Bryant said there is a solar project starting in the next couple of weeks to energize the four FCWD pump stations. Fortunately for Firebaugh Canal the new equipment fits with existing PG&E standards.Land IQ

Wiersma said the budget was approved and construction projects are starting. Some new gates have been approved and design modifications are underway. The gates could be in by the end of the year and measure flows.

Martin said demands are picking up and aquatic weeds are popping up again. The seepage impacts are being closely watched. There is a coalition putting together resource conservation investments to recharge natural habitat and get credits and mitigation banks. The credits could be used for future projects. This sounds promising and the engineering firm ESA (not the law) is running this.

The Mendota Pool dewatering date has not been set yet and Martin thinks the need for an additional permit isn’t needed. But he has a goal for after Thanksgiving. The Kings River system will mostly likely be on the bubble for a flood release and that has to be watched carefully.

Houk said the SJR restoration program, due to the Kings River running, should see what seepage is actually taking place. This is a chance to see real conditions instead of just giving estimates.

White reported the RFP has been sent out to hire federal lobbyists.

Closed Session

The meeting went into closed session at 10:21am California time to jaw about seven legal cases. And that was that. Go be good to yourself and each other.

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ALL RIGHTS RESERVED.  Copyright 2023 by


Main Office: 541 H Street, P.O. Box 2115 Los Banos, CA 93653 Office 209/827-8616 Email:

DWR SGMA Identifier #5-022.07

The Exchange Contractors cover almost a quarter of a million acres in Fresno, Madera, Merced and Stanislaus Counties.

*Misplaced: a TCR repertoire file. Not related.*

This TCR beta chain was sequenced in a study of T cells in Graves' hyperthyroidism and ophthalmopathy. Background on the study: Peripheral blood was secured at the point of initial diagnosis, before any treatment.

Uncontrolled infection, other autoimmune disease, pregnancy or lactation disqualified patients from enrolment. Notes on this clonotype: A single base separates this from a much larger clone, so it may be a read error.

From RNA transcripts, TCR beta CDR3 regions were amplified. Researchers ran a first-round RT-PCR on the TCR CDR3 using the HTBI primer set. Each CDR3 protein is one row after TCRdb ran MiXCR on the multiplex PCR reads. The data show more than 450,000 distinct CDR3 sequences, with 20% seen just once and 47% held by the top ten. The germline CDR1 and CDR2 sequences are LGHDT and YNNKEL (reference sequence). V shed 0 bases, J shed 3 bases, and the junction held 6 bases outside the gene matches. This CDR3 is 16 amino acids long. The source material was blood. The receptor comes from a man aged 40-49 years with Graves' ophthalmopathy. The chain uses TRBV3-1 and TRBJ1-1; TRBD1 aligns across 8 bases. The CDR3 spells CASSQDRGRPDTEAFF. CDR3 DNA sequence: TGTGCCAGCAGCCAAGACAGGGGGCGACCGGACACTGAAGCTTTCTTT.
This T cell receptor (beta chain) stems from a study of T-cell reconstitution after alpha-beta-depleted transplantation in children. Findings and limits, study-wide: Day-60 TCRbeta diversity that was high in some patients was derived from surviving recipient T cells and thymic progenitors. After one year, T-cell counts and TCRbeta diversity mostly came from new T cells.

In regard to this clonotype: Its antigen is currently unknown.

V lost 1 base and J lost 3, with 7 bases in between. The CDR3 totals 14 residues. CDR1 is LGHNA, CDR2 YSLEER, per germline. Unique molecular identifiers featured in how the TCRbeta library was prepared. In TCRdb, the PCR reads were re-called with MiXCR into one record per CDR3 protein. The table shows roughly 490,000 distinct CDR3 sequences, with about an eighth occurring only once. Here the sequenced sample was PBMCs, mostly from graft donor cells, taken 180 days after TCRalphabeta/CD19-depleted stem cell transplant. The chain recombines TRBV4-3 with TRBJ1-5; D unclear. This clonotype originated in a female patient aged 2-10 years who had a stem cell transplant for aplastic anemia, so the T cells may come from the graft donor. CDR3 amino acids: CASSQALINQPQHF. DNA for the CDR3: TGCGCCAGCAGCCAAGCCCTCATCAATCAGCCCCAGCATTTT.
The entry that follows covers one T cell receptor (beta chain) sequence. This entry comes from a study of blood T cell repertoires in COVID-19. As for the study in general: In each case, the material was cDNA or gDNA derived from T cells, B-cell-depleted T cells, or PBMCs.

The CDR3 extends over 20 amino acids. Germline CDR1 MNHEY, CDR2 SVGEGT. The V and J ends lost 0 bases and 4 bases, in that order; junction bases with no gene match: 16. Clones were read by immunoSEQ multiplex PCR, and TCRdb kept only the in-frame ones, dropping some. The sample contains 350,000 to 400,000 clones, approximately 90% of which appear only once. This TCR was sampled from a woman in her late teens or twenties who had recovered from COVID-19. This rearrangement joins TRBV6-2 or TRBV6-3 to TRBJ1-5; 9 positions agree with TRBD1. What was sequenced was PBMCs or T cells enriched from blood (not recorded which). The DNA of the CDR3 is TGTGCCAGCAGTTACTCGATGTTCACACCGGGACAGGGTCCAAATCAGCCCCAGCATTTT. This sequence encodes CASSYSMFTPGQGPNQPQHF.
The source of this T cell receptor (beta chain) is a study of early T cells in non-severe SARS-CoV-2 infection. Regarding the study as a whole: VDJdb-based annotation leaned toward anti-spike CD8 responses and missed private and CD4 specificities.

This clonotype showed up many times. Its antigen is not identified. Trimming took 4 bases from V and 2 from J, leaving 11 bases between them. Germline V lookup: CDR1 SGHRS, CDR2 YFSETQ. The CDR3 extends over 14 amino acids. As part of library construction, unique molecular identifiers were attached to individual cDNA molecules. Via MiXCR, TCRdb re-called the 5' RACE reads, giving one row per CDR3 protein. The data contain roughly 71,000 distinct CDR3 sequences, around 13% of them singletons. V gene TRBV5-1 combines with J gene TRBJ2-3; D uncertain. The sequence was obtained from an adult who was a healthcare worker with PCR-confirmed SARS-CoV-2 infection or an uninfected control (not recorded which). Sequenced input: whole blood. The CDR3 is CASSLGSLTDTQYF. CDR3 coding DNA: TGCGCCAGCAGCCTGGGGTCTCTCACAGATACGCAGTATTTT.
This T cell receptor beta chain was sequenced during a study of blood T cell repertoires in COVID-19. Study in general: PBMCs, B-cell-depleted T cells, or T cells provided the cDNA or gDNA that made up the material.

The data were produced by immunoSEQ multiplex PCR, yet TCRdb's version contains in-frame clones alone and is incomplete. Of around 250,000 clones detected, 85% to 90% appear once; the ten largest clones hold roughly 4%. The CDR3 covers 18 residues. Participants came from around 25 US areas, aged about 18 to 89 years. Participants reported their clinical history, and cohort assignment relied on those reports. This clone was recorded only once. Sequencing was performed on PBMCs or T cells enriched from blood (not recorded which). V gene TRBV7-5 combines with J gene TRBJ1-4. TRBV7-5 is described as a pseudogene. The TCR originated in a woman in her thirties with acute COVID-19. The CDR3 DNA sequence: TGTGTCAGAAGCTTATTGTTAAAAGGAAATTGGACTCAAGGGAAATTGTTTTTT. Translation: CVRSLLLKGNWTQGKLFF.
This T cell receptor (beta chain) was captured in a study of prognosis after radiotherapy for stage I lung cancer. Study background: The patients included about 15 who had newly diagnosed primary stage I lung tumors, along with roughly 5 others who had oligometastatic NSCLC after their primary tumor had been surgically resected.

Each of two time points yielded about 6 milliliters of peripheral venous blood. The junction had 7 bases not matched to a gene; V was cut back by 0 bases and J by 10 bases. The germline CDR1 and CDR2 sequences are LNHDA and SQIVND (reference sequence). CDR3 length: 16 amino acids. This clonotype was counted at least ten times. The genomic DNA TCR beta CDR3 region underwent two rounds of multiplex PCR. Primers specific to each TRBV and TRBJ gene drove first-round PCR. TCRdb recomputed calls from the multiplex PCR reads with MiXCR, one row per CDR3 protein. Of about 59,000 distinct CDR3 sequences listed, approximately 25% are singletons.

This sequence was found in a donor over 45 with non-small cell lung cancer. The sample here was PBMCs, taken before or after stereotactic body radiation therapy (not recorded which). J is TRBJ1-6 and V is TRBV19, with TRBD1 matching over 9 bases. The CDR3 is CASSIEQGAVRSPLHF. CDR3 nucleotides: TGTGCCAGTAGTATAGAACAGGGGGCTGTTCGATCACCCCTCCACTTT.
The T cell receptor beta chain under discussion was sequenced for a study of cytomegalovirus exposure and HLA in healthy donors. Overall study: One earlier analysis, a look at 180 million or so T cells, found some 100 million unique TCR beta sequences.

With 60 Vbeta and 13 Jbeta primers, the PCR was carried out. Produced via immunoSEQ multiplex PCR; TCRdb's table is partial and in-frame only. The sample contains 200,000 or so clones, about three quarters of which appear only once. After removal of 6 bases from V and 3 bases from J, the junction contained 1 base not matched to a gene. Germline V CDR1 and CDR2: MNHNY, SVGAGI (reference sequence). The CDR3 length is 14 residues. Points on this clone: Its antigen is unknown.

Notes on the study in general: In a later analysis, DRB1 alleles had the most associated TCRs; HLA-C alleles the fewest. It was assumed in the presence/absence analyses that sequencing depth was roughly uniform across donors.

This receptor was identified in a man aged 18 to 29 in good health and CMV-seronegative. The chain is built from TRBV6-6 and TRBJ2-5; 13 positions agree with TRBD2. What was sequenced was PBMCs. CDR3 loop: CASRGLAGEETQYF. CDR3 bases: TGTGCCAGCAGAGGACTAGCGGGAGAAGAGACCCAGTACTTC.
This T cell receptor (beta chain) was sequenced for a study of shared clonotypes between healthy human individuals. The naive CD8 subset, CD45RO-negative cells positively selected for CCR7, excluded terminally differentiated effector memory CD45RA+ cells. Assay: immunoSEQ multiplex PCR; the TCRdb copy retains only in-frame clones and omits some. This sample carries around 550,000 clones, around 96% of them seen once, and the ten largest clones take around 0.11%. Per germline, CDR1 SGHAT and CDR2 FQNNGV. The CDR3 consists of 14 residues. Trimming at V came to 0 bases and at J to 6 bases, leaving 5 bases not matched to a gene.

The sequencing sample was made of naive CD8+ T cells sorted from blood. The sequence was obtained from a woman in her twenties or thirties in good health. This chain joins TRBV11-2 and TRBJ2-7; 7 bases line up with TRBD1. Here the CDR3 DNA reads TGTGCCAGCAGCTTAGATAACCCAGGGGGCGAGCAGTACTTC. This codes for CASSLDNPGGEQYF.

Mission Statement

The Exchange Contractors Water Authority mission is to effectively protect the Exchange Contract and maximize local water supply, flexibility and redundancy in order to maintain local control over the members’ water supply.


Chris Cardella -Chair Columbia Canal Company, Mike Stearns-Vice Chair Director Firebaugh Canal Water District, James L. Nickel-Treasurer San Luis Canal Company, Eric Fontana- Director Central California Irrigation District


Chris White-Executive Director, Steve Chedester- Director Policies & Programs, Adam Hoffman-Water Resources Specialist, Joann White-Director Finance and Human Resources, Darlene O’Brien- Administrative Assistant, Andy McClure-Attorney Minasian Law Firm.


From the Exchange Contractors’ website: The San Joaquin River Exchange Contractors hold some of the oldest water rights in the state, dating back to the late 1800s. The rights were established by Henry Miller of the legendary Miller and Lux cattle empire. In 1871, Henry Miller constructed canals to divert water from the San Joaquin and North Fork of the Kings Rivers for irrigation of his vast acreage. Today, several of the original Miller and Lux canals are operated by the Exchange Contractors.

Although Henry Miller’s canals served the irrigation needs of his estate in the western portion of Fresno, Madera, Merced, and Stanislaus counties, in order for more growth on the east side of the San Joaquin Valley to occur, more water was needed. In 1933, the United States Department of Interior undertook the Central Valley Project, a vast undertaking to build dams throughout the great Central Valley including the Sacramento, American and San Joaquin Rivers. When construction of the Friant Dam (north of Fresno) was under consideration, feasibility studies showed that irrigation development of the Friant Project between Chowchilla and Bakersfield depended upon water being diverted from the San Joaquin River at Friant Dam and brought to the east side of the valley, via the Friant-Kern Canal.

To accomplish this, the government asked the heirs of Miller and Lux to agree to “exchange” where they receive their pre-1914 appropriative and riparian water from the San Joaquin and Kings Rivers for guaranteed deliveries of “substitute” water from the Sacramento River by means of the Delta-Mendota Canal and other facilities of the United States. This agreement, known as the “Exchange Contract,” along with the accompanying “Purchase Contract,” were reached in 1939 and that led to the name “San Joaquin River Exchange Contractors.” In normal years, the Exchange Contractors are guaranteed 100% of their contractual water allotment (840,000 acre feet) and in critical years the amount is 75% (650,000 a/f).

The Exchange Contractors, however, did not abandon their San Joaquin River water rights. Instead, they agreed not to exercise those San Joaquin and Kings Rivers’ water rights if guaranteed water deliveries continued through the Delta-Mendota Canal or other facilities of the United States.